Yakir Hexter, ztk”l, Hy”d, was many things to many people, but for me – although I am his aunt and he was my nephew, I loved him like a son. We were truly blessed that he was born down the road from us and that we were able to watch him grow into an amazing man. And we were doubly blessed that he spent much of the last decade in a Yeshiva two blocks away from us. We were able to host him for many Shabbat and Yom Tov meals and he was ever present in our home and hearts, even when he wasn’t around.
Aunts don’t sit shiva, but I am definitely standing shiva. It is a strange space to be in. The tears won’t dry and yet life is meant to go on as normal. One of the things that struck me at my sister, brother-in-law and nephews shiva house – as I listened to all the people who knew him from different stages and different facets of his life – was that each person saw something different in him. Some of his friends said he was wild and crazy, some of his Rabbanim said he was a serious Ben Torah, some of his neighbors said he was kind and thoughtful, and the list goes on.
Yakir was a hero, I used to joke with him that he blew up half of Gaza. But if there is one thing I can say about Yakir, although he was always so humble and never thought much of himself, is that he was not one thing or another, he was everything in perfect harmony and fusion. There was no contradiction, conflict or confusion as to who he was or where he was headed. He used every trait and talent, every facet and challenge to grow, improve, mature and contribute.
Yakir was serious yet funny; talented and creative yet humble; brave and strong yet gentle and kind; smart yet silly; responsible yet daring and adventurous; diligent yet carefree, Torani yet worldly; heavy yet light; spiritual yet grounded; focused yet aware of others; driven yet laid back; astute and expressive yet non-critical and polite; quiet yet loud; loving and engaged yet introspective and reserved; always striving for excellence yet never at the expense of others.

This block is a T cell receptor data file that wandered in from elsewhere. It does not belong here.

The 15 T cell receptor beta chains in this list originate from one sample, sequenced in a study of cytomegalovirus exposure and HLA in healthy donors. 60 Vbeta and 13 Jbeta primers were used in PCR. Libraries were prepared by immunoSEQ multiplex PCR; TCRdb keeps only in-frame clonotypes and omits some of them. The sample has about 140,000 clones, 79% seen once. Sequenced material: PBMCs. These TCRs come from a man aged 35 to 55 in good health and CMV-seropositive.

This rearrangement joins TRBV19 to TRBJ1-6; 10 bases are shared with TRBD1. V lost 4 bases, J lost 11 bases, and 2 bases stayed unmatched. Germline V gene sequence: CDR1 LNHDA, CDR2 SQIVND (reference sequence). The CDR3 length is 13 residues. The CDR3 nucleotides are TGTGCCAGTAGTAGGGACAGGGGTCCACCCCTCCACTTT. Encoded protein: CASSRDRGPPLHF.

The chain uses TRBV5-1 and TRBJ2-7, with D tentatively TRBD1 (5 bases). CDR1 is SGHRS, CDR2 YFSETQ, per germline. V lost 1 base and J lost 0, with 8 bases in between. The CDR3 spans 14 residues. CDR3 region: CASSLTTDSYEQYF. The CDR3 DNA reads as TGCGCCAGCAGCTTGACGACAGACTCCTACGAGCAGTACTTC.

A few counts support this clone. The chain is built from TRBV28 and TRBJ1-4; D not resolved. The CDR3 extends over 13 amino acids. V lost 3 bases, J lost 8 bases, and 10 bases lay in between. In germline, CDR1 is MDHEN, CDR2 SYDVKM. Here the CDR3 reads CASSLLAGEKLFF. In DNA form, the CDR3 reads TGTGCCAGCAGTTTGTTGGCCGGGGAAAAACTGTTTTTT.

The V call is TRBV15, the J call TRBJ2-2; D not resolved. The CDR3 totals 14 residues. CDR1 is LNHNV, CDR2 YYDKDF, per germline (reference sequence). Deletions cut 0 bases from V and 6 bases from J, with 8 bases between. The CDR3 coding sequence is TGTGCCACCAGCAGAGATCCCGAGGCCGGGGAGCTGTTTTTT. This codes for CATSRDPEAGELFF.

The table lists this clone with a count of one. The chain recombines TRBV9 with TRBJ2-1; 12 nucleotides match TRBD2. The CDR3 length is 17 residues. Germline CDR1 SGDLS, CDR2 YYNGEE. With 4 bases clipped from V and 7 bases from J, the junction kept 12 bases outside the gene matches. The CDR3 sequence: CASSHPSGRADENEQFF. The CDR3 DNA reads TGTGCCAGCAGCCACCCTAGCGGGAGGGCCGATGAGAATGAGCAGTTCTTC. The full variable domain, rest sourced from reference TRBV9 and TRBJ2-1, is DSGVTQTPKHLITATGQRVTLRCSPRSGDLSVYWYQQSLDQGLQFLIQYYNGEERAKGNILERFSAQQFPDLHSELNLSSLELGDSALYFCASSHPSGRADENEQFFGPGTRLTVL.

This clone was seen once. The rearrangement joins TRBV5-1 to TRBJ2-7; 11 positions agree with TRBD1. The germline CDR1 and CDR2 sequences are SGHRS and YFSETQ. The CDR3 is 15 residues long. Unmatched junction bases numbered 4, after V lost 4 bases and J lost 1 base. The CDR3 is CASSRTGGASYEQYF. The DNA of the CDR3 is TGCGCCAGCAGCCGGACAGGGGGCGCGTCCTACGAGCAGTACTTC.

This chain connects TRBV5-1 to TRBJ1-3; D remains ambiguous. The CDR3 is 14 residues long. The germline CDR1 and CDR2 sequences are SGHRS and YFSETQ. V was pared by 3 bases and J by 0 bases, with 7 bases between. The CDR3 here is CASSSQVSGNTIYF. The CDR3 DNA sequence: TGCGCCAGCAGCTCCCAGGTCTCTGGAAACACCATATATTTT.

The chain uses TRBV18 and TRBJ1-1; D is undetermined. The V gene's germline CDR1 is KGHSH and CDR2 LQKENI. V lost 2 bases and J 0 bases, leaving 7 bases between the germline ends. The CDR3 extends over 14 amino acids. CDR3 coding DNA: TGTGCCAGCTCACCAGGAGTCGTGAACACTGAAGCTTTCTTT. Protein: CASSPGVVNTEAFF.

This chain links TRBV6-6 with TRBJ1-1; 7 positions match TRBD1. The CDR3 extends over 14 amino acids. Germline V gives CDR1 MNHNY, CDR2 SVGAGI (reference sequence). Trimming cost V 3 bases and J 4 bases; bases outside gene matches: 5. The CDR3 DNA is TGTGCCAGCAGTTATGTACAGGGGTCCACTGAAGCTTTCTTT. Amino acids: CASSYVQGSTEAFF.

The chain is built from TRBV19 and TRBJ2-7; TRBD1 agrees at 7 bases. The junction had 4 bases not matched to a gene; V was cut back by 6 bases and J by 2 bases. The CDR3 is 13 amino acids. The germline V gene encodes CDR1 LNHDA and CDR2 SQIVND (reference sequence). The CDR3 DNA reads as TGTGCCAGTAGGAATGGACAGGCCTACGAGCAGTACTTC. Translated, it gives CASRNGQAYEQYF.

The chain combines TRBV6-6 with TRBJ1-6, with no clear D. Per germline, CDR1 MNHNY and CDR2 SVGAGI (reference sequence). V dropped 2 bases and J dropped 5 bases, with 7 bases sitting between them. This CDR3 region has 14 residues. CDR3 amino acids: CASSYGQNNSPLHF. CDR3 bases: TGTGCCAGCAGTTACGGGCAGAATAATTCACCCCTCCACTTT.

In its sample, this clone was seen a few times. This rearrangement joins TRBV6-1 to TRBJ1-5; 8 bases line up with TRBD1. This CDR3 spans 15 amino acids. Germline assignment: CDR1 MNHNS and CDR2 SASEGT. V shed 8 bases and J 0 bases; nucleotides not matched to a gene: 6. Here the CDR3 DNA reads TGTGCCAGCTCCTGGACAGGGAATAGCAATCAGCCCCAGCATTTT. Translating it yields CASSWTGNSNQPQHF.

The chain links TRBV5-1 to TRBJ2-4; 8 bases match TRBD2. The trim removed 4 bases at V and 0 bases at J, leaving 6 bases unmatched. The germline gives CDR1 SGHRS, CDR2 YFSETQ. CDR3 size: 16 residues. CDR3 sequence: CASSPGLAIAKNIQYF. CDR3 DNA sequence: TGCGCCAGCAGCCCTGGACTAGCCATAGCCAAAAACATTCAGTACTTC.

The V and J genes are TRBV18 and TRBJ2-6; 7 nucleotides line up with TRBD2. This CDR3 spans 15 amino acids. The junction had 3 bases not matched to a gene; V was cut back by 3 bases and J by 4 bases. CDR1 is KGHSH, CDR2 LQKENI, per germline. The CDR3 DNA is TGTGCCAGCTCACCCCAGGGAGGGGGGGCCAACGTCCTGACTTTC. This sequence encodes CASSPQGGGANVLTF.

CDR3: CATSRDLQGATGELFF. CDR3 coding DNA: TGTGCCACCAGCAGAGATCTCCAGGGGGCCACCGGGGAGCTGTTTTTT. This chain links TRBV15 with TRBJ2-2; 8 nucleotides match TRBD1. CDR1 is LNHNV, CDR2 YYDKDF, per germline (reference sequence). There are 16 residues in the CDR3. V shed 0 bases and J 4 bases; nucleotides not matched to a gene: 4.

He was a true Mensch in every sense of the word. The word mensch is used to mean a good person, but it literally means man. To be a man. Such a simple word and yet so difficult to achieve. He was not macho, but he was manly. He was not aggressive, but he was driven. He wanted to be excellent in everything he did. And he was. I know that he is shaking his head at me in shamayim saying: “Na, stop it Doda Sara, that other guy over there – he’s the masmid, he’s the genius , he’s the impressive one, not me.” But Yakir, you were always the impressive one, and for me you always will be. I love you so much and I am so sorry that my bracha to you did not come true this year. I really wanted to dance at your wedding.
Yakir, please storm the heavens for us that this will all end in total victory and salvation, and that Am Yisrael will know no more sorrow. It is too much pain already. Missing you so much already – Doda Sara